To the editor:
The Boggses’ letter to the editor (“Every weather has never been out of the ordinary,” Dec. 14) purports to be a reply to those who “blame every weather event on global warming.” I am unaware of Gazette letters that assert that.
One of my letters did refer to peer-reviewed research in the Bulletin of the American Meteorological Society, about half of which did find high probability that the effects of the events studied — such as hurricanes, tornadoes, floods, droughts, extreme temperatures — were heightened by global warming (obviously the other papers did not; this is how science works, examining he evidence and letting the data speak). Scientists deal in probabilities rather than proof; as I have explained previously, scientific proof does not exist, so it would be scientifically impossible to prove that the cause of a weather event is global warming.
They quote Mr. (Nicolas) Loris approvingly. Loris is a master’s-degree economist, not a scientist, who works for an ideologically driven organization, the Heritage Foundation, which has supported denialism along with the notorious Heartland Institute. The 2010 Loris quotes the Boggses used were as wrong then as now.
Of course, assessments are subject to revision when new data exists and new theoretical understanding is discovered, which is why the IPCC releases its reports every few years. However, Loris is referring specifically to the hacked University of East Anglia emails — as the quote from a bit later in the blog shows — and every investigation of the emails has shown that the scientists are innocent of every charge denialists have accused them of.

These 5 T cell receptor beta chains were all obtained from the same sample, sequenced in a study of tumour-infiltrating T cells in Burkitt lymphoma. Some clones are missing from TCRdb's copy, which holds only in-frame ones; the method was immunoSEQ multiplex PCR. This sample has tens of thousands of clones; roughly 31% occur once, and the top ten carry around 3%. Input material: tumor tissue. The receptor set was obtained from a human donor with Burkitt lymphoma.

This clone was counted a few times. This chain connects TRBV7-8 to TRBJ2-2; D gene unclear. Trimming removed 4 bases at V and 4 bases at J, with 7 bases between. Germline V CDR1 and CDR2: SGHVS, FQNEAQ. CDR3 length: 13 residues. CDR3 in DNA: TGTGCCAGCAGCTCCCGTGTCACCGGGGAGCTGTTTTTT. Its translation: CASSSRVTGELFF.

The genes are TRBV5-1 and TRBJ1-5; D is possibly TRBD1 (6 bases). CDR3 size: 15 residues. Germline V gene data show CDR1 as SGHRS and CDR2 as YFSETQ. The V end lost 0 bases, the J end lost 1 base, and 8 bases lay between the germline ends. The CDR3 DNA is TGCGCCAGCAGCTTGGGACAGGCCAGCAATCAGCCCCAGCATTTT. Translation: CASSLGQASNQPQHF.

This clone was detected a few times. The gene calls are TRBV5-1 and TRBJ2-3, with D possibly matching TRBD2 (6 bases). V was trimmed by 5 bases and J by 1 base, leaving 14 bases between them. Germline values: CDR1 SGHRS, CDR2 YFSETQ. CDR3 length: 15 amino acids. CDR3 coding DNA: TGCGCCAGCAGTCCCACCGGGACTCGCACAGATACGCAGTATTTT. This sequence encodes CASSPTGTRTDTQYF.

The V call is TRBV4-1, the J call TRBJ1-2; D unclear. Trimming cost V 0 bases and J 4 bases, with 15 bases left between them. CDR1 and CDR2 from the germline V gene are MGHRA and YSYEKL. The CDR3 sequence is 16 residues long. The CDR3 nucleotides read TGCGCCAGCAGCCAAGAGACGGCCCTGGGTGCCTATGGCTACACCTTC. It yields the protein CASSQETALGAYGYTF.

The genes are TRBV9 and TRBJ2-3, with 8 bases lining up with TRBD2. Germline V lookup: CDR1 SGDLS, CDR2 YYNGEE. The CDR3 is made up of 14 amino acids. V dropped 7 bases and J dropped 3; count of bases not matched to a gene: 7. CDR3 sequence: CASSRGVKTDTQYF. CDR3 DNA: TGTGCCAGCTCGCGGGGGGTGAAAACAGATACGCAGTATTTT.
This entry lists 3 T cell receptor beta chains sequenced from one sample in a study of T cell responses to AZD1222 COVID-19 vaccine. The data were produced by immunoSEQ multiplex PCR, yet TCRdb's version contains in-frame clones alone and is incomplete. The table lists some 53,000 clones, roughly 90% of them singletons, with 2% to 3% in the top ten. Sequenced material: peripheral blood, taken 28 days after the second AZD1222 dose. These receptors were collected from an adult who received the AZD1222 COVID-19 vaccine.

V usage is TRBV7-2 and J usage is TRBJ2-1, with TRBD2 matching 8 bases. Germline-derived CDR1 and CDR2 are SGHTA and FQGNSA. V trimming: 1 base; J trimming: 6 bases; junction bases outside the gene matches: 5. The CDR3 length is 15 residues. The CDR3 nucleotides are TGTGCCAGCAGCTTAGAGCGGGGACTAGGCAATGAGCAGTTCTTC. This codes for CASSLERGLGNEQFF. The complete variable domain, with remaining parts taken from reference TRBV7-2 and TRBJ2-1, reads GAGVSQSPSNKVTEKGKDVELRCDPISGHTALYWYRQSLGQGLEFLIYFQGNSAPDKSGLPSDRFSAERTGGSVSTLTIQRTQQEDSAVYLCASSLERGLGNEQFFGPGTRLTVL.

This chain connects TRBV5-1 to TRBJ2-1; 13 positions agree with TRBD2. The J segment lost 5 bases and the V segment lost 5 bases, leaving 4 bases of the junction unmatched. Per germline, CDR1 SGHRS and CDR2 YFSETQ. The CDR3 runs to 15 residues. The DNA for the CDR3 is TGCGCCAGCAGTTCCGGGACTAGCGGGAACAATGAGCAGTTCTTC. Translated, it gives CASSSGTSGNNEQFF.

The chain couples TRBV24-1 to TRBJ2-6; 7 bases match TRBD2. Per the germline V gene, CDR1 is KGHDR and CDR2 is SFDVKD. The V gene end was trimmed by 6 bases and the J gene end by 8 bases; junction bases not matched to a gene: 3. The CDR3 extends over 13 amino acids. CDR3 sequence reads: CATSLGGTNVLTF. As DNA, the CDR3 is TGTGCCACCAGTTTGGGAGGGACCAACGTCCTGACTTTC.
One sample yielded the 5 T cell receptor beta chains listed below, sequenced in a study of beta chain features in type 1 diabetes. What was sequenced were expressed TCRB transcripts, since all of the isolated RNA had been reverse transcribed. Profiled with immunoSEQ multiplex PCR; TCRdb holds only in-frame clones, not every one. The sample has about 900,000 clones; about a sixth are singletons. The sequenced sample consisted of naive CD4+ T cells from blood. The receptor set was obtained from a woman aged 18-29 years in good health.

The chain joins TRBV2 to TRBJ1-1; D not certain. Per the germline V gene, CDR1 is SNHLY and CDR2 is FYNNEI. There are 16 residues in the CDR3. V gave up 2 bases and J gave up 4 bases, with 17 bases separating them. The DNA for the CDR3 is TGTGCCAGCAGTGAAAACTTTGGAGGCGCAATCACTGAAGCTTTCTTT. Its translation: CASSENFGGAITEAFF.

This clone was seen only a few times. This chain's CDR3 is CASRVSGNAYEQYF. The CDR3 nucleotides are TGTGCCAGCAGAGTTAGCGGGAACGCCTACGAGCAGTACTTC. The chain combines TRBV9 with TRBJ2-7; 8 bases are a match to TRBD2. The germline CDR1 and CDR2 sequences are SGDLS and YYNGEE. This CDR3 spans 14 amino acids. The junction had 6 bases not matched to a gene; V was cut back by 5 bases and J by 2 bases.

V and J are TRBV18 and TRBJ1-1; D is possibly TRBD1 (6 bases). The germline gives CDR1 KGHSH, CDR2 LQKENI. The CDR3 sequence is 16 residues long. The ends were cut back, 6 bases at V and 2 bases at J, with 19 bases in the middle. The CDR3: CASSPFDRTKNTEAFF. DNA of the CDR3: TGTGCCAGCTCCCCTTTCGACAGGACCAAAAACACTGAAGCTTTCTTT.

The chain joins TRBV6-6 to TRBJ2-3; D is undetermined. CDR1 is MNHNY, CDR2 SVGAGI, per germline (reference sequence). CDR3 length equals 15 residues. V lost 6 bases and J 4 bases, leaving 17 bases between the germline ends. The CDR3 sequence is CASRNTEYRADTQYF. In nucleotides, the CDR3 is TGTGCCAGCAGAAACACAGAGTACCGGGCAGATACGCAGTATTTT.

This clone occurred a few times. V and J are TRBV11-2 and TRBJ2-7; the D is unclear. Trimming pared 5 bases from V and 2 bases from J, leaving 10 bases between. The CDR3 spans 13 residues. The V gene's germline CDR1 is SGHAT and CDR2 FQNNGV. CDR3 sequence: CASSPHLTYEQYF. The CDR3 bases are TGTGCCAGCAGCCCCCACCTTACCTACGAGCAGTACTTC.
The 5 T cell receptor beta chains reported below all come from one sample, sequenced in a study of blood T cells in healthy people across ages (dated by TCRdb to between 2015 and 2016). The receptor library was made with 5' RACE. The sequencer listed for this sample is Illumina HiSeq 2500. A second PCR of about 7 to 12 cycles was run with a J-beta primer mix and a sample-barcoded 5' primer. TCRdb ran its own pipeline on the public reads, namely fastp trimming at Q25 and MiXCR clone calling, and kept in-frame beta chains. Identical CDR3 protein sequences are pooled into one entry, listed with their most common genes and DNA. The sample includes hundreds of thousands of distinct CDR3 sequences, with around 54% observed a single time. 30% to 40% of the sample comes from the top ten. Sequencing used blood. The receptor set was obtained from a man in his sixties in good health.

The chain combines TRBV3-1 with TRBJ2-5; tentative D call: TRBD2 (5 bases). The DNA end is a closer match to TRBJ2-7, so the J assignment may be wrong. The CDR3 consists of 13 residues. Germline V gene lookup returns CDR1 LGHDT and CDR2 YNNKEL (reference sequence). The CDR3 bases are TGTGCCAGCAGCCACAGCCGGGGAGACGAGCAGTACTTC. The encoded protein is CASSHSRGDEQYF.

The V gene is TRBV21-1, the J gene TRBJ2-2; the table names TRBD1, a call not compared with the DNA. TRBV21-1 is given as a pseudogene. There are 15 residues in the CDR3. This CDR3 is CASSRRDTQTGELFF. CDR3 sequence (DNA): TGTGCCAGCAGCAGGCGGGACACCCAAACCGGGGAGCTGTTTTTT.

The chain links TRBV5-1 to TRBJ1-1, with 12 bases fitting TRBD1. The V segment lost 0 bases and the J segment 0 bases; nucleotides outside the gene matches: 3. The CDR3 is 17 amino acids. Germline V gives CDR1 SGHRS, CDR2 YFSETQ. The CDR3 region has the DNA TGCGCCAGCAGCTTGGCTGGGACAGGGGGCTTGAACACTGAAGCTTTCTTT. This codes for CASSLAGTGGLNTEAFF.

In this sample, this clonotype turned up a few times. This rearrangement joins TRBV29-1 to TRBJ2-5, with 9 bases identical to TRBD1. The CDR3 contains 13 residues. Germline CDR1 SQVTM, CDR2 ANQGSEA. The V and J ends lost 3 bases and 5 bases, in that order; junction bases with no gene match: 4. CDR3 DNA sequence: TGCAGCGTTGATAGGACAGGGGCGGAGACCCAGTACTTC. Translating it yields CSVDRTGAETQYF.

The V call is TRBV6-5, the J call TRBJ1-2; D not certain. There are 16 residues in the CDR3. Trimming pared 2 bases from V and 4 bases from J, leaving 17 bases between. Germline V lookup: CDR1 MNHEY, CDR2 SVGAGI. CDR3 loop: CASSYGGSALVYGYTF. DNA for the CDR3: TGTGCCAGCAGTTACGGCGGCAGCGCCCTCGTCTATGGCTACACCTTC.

I certainly agree with their statement that weather variability is always present and I also agree that we now have sensors that can more easily identify events we may have missed in the past. I even agree that exploitation of fossil fuels “improved the quality of life for millions.”
I do not see what any of these have to do with whether fossil fuels need to be phased out in favor of renewables. As Roger Revelle and Hans Suess wrote many years ago, “human beings are now carrying out a large scale geophysical experiment” and we don’t know the outcome — which has every indication of being unhealthy for humans. It’s prudent to have insurance, and the Paris agreement by almost 200 nations is a first step in such an insurance policy, an agreement to try to keep the temperature rise below 1.5°C. Even more prudent is to put a dollar cost to carbon emissions that reflects their cost to society (government estimates vary from $30 per tonne to as much as $220 per tonne) as is the proposal from the Citizens’ Climate Lobby, which would impose a tax on emissions and distribute the proceeds to everyone.
Renewables’ energy costs are falling, and this will allow us to replace fossil energy swiftly and economically, even if health-degrading emissions from burning are not taxed. We are already seeing the effects of climate change here and now in Delaware — the polar vortex wandering of the past two winters and now the El Niño-affected warm weather we’re currently experiencing. (Last Saturday and Sunday busted past previous high temperature records for Dec. 12 and 13.) Prompt action now can prevent regret in the future.